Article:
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But finding the perfect skirt deemed to be harder than expected. I couldn’t find the perfect skirt or perfect pattern. I tried on a few skirts in stores to see what I liked, but they were either too long, too short or too flimsy (or pricey). Buying a pattern seemed silly as well since this is basically the easiest piece of clothing on the planet to make and I wasn’t looking forward to spending money and then taping the PDF and then altering the entire thing (since I always have to)
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Why was it so hard?
My demands, that’s why it was hard!

  • I wanted my skirt to come all the way up the slimmest part of my waist, not any higher since I have a very short waist and I didn’t want a waistband getting stuck underneath my boobs.
  • I wanted it to be mid thigh length so it was covering the larger part of my legs, but not restrict any walking.
  • I wanted it to be very very stretchy with great stretch recovery.
  • I didn’t want it to show underneath my clothes.
  • Most skirts where either barely covering my behind or the right length but with a waistband that would creep up while wearing ending in a skirt that was too short.

This morning I was planning my sewing for the next three days (we’ve got a week off of school and the first three days baby is still going to daycare) and it hit me!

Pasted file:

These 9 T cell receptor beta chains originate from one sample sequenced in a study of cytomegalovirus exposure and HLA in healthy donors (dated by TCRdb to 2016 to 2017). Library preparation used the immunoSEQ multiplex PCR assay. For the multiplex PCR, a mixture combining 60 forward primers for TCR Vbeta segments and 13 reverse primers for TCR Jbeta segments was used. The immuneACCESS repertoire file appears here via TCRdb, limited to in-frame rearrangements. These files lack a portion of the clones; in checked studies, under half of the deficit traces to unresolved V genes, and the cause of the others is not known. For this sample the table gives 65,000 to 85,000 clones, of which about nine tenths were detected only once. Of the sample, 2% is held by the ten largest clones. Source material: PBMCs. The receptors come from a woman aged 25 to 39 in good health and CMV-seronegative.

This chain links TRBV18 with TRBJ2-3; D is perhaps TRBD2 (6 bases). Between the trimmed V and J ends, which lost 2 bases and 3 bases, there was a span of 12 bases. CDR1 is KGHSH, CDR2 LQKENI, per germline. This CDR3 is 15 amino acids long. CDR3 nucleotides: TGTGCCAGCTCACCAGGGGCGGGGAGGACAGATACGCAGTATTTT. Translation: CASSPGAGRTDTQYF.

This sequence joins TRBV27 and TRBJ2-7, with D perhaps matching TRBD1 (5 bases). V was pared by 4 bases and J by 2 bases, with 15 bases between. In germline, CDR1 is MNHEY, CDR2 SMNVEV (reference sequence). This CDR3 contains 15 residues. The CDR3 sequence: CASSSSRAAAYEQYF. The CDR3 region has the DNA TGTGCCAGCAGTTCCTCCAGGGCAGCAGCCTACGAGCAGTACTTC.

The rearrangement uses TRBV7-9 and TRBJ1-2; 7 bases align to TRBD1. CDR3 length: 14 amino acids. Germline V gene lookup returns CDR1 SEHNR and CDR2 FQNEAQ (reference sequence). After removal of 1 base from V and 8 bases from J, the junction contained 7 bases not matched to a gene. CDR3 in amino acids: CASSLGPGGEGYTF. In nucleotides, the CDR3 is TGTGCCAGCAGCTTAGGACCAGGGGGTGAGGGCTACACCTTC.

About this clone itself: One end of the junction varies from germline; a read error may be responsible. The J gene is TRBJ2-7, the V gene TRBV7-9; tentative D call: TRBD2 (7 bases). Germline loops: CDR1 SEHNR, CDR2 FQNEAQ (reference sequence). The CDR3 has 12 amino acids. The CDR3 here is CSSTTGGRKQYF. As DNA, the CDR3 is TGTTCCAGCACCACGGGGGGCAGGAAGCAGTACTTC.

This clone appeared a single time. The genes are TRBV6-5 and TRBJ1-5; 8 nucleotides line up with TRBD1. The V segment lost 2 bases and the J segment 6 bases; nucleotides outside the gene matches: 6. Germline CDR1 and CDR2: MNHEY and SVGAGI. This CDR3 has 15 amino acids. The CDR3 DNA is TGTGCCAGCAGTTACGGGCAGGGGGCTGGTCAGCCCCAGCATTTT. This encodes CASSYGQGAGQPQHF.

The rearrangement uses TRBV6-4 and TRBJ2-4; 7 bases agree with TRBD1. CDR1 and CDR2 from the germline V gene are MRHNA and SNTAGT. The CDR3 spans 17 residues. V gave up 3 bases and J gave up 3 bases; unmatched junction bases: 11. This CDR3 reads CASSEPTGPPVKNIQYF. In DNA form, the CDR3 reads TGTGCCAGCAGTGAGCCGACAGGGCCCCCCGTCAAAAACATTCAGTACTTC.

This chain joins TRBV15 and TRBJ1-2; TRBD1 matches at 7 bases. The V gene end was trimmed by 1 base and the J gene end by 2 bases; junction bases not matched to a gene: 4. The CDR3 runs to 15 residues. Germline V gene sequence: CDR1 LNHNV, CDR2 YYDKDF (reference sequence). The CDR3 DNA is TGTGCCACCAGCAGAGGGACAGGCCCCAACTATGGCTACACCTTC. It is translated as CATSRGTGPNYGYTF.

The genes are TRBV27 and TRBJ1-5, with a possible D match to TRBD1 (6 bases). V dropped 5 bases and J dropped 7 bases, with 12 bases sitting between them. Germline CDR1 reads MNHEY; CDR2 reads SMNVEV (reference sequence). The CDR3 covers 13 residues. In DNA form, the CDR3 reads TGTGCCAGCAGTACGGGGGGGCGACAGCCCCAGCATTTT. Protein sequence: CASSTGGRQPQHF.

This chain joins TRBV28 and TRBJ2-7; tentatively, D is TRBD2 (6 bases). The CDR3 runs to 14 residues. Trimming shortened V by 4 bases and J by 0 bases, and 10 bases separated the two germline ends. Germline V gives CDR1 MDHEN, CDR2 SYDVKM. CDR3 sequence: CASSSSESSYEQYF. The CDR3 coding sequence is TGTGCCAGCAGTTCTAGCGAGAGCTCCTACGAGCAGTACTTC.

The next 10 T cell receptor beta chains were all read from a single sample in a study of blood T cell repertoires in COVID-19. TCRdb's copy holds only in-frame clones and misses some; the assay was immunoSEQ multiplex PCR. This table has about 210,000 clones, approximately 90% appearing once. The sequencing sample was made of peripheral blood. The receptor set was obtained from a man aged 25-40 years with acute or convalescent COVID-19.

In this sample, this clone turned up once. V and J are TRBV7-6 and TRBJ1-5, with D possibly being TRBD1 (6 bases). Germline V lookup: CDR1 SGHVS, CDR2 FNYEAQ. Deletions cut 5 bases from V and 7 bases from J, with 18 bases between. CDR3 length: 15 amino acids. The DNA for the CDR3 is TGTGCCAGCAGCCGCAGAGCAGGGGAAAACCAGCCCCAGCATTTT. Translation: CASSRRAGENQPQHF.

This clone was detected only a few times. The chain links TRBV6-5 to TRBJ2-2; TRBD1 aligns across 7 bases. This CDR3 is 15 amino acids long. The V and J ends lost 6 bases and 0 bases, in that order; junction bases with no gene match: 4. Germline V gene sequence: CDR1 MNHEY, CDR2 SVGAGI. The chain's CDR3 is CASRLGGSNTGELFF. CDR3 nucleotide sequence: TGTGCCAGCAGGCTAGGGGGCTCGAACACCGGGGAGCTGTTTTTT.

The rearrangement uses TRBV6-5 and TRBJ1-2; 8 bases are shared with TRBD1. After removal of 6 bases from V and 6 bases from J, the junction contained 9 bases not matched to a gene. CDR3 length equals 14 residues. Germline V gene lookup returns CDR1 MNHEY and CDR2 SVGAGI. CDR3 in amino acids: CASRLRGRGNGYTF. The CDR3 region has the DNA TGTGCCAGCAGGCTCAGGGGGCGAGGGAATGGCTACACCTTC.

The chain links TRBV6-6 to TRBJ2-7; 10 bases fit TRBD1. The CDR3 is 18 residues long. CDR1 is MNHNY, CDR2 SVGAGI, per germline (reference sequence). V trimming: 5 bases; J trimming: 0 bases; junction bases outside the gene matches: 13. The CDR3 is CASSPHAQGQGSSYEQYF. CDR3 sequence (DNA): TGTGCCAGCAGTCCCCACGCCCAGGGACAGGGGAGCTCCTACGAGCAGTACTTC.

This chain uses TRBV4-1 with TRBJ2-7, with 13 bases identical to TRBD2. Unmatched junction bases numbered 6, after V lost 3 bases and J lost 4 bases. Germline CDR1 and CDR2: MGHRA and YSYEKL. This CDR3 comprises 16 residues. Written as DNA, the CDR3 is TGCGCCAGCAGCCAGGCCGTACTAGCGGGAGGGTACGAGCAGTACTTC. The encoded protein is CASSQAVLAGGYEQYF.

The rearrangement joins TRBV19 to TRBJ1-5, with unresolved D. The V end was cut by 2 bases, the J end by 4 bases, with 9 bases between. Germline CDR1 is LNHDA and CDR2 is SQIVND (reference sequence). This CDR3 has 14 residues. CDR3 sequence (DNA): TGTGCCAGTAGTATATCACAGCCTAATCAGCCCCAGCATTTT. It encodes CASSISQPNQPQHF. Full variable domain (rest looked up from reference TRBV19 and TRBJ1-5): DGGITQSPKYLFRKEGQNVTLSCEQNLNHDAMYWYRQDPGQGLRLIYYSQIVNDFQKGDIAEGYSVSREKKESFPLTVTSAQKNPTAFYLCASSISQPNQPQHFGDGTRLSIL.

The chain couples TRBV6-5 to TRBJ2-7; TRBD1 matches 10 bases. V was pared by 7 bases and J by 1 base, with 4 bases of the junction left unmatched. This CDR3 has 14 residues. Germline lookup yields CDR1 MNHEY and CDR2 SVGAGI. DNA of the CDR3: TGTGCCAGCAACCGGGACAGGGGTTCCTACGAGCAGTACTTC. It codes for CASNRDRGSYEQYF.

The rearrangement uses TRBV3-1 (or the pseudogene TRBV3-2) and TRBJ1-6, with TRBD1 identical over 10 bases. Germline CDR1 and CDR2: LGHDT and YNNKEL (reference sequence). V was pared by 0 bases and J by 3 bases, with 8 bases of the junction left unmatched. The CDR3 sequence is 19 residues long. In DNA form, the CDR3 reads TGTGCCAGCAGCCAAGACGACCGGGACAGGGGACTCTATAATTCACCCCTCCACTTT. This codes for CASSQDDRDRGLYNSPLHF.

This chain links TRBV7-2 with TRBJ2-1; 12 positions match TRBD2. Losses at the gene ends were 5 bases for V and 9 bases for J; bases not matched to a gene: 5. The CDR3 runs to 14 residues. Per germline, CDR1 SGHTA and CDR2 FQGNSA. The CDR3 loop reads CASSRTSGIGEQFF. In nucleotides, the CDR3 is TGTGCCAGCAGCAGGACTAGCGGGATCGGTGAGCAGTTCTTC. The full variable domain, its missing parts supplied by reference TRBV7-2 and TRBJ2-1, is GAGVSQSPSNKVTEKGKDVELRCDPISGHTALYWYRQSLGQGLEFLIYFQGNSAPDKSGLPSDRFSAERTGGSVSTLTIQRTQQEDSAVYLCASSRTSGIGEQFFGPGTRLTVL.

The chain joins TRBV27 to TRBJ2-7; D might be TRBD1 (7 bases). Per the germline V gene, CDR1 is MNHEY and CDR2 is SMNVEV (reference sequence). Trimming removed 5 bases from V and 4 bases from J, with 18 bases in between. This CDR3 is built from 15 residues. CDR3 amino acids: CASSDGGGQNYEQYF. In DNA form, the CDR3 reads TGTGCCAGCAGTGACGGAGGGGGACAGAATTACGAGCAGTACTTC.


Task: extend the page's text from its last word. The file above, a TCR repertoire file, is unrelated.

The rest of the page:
I’ve got tubular ribbing in my stash! (You see where I’m going with this…)

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Take a piece of tubular ribbing twice the length you need/want.
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Fold it in two length-wise. The fold will be the hem.
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I used the wrong side out because I prefer the texture.

I decided not to finish it with a waistband or elastic or even serge the layers at the top since
1. Knit doesn’t fray
2. Waistband or elastic would show under my clothes
3. The serging might affect the stretch.

UPDATE: On day 2 I decided to finish the skirt with a waistband after all. Not because it would be more comfy but because I kept thinking ‘What if I get into an accident and people see that I’m just wearing an unfinished piece of fabric.’ I tried, wearing unfinished pieces… not for me. I simply serged a 1″ elastic sandwiched between the two layers, I then folded the top so that the serged edge was under the elastic. I then stitched down the serged edge 1″ from the top, creating a ‘waistband’. It doesn’t show underneath my regular clothes so it looks the same and no stretch was affected 😉

For those of you that think this is totally stupid, you are entitled to your opinion. For those who think this is genius but are worried about finding tubular ribbing in your size, good news, it comes in different widths and it’s all very stretchy since I used the narrowest size in my stash (14″x2) and my 42 inch hips fit into it perfectly!

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The green is the same width as the blue one I’m wearing.

Waist to mid-thigh, fitted, stretchy, great recovery and the double layer makes it completely opaque and the lack of waistband makes it sit smoothly under my clothes. I’m happy! Let’s order some more ribbing!